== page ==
It seems every day COVID-19 is exposing the cracks in our highly concentrated food system. The latest example struck home for me as a southwestern Minnesota farmer when one of the nation’s largest pork plants shut down as a result of the virus (“Plant closures have yet to affect meat supply,” April 14). When that Smithfield plant was owned by John Morrell & Company, I sold hogs there for over 30 years. As the meat industry has become consolidated to an unimaginable scale (four firms control 66% of pork slaughter, according to the University of Missouri), companies like Smithfield have gained unprecedented power.

They’ve wielded that power at the expense of family farmers, workers and communities. They stopped buying from farmers like me and successfully lobbied the government to allow them to increase line speeds to “profitable” levels in their “elbow to elbow” production systems. They don’t respect workers’ needs for sick and safe time, creating dangerous situations for everyone.

Refusal of the Department of Justice and Congress to act has created situations where a single meat or dairy processor can be the only game in town for hundreds of miles. When that plant shuts down, either temporarily or permanently, the negative repercussions start in rural communities and extend to your local grocery store.

When we don’t take care of workers, we all pay the price: Workers are sickened, farmers are put out of business, communities suffer and the food supply is at risk. The way we pull through this pandemic and economic crisis is together, or not at all.

Paul Sobocinski, Wabasso, Minn.


What he does control, he flubbed

Wednesday’s letter asking “Is Trump in charge, or isn’t he?” missed the mark when it claimed critics of the president are blaming him for not “closing the economy” sooner. No, we are blaming him for running a massive propaganda campaign starring in January and continuing until he declared a national emergency in mid-March, telling us there was nothing to worry about and that it would all disappear.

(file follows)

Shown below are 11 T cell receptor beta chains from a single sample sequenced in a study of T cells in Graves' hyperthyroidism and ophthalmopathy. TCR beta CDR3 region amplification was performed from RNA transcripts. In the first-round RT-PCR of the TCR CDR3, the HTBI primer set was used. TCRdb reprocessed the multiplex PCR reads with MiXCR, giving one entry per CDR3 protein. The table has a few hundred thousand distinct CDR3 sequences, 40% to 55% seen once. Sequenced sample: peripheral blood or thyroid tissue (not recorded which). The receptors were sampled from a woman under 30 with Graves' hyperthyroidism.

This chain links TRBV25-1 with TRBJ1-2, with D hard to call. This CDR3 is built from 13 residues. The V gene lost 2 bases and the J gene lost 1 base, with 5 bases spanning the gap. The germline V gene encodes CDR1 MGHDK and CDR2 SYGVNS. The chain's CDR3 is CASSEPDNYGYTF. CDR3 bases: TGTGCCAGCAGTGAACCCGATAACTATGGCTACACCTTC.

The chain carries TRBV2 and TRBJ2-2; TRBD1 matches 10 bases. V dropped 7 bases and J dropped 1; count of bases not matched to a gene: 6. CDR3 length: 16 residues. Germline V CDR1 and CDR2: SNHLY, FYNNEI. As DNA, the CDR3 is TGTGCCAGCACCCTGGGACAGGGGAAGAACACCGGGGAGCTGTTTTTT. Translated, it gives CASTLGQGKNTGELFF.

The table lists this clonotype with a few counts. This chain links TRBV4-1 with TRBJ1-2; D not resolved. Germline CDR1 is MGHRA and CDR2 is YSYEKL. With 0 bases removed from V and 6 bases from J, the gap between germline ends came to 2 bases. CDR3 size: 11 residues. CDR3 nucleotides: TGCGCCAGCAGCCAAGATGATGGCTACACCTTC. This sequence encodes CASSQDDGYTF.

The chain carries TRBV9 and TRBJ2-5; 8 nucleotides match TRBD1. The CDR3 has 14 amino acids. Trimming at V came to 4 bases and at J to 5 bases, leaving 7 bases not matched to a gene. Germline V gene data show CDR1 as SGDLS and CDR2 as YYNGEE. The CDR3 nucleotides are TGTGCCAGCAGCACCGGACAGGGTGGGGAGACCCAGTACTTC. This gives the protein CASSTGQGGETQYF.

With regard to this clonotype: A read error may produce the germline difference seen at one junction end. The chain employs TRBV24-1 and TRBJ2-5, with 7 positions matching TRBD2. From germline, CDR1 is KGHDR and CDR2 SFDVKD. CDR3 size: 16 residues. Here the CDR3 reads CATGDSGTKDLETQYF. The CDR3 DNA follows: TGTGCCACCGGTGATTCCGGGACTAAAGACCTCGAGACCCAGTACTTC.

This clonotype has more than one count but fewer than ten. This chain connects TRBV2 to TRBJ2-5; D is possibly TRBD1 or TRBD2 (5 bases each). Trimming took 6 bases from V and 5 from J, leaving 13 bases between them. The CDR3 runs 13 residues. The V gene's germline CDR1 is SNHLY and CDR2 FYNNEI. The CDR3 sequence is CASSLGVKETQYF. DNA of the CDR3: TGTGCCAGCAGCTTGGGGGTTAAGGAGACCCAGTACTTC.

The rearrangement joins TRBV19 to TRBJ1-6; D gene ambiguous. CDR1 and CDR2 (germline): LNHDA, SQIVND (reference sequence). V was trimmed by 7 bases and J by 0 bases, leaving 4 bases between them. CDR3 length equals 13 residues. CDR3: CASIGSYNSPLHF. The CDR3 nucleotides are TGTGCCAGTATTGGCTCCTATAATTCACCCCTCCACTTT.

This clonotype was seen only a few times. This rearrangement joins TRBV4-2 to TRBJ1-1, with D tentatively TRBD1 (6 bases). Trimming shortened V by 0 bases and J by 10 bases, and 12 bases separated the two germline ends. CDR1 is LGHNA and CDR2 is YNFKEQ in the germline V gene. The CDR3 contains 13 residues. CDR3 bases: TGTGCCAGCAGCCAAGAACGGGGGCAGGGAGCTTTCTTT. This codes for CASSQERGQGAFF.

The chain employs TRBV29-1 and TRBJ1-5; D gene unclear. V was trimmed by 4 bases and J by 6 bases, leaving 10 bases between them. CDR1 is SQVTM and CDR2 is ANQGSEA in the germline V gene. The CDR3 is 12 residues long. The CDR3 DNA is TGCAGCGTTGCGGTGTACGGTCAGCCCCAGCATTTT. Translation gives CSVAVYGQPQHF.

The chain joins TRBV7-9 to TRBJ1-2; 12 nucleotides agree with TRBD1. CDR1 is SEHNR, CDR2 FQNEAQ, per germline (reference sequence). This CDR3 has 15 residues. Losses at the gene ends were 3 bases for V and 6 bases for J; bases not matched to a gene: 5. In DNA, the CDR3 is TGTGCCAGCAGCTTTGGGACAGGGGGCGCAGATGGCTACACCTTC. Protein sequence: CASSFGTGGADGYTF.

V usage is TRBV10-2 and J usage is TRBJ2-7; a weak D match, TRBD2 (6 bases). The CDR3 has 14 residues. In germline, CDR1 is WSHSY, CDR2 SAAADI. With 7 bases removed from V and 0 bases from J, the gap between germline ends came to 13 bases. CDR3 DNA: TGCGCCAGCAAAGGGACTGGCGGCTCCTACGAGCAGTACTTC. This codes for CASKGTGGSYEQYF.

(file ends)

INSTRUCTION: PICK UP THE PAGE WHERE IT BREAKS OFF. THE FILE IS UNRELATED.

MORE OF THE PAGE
I don’t blame President Donald Trump for the coronavirus pandemic, but he was always in control of his reaction to it, and he blew it big time. If he had shown true leadership, he would have informed the public in a factual manner, taken steps to replenish the national stockpile with personal protective equipment and necessary medical equipment, used the Defense Production Act to streamline the supply chains for needed equipment, and worked with his own health and emergency staffs and the nation’s governors to establish a coordinated plan with allowance for regional differences.

Instead he has swung between telling the governors they are on their own to claiming total power to “open the country,” and between not being the nation’s “shipping clerk” to interfering in state’s orders for direly needed supplies, the president has shown throughout he is not up to the task. He is a danger to our nation and society as a whole.

Dan Nassif, Minneapolis


I know where to spend mine

Even though his action now will cause a delay in mailings, President Donald Trump has ordered the Treasury Department to add his signature to all stimulus checks being mailed this spring and summer (“Relief checks stalled over signature order,” front page, April 15). To my good financial fortune, I have not received a tax refund in years, so my check will come just in time to endorse it over to the “Joe Biden for President” election campaign.

Roger Kiemele, Minneapolis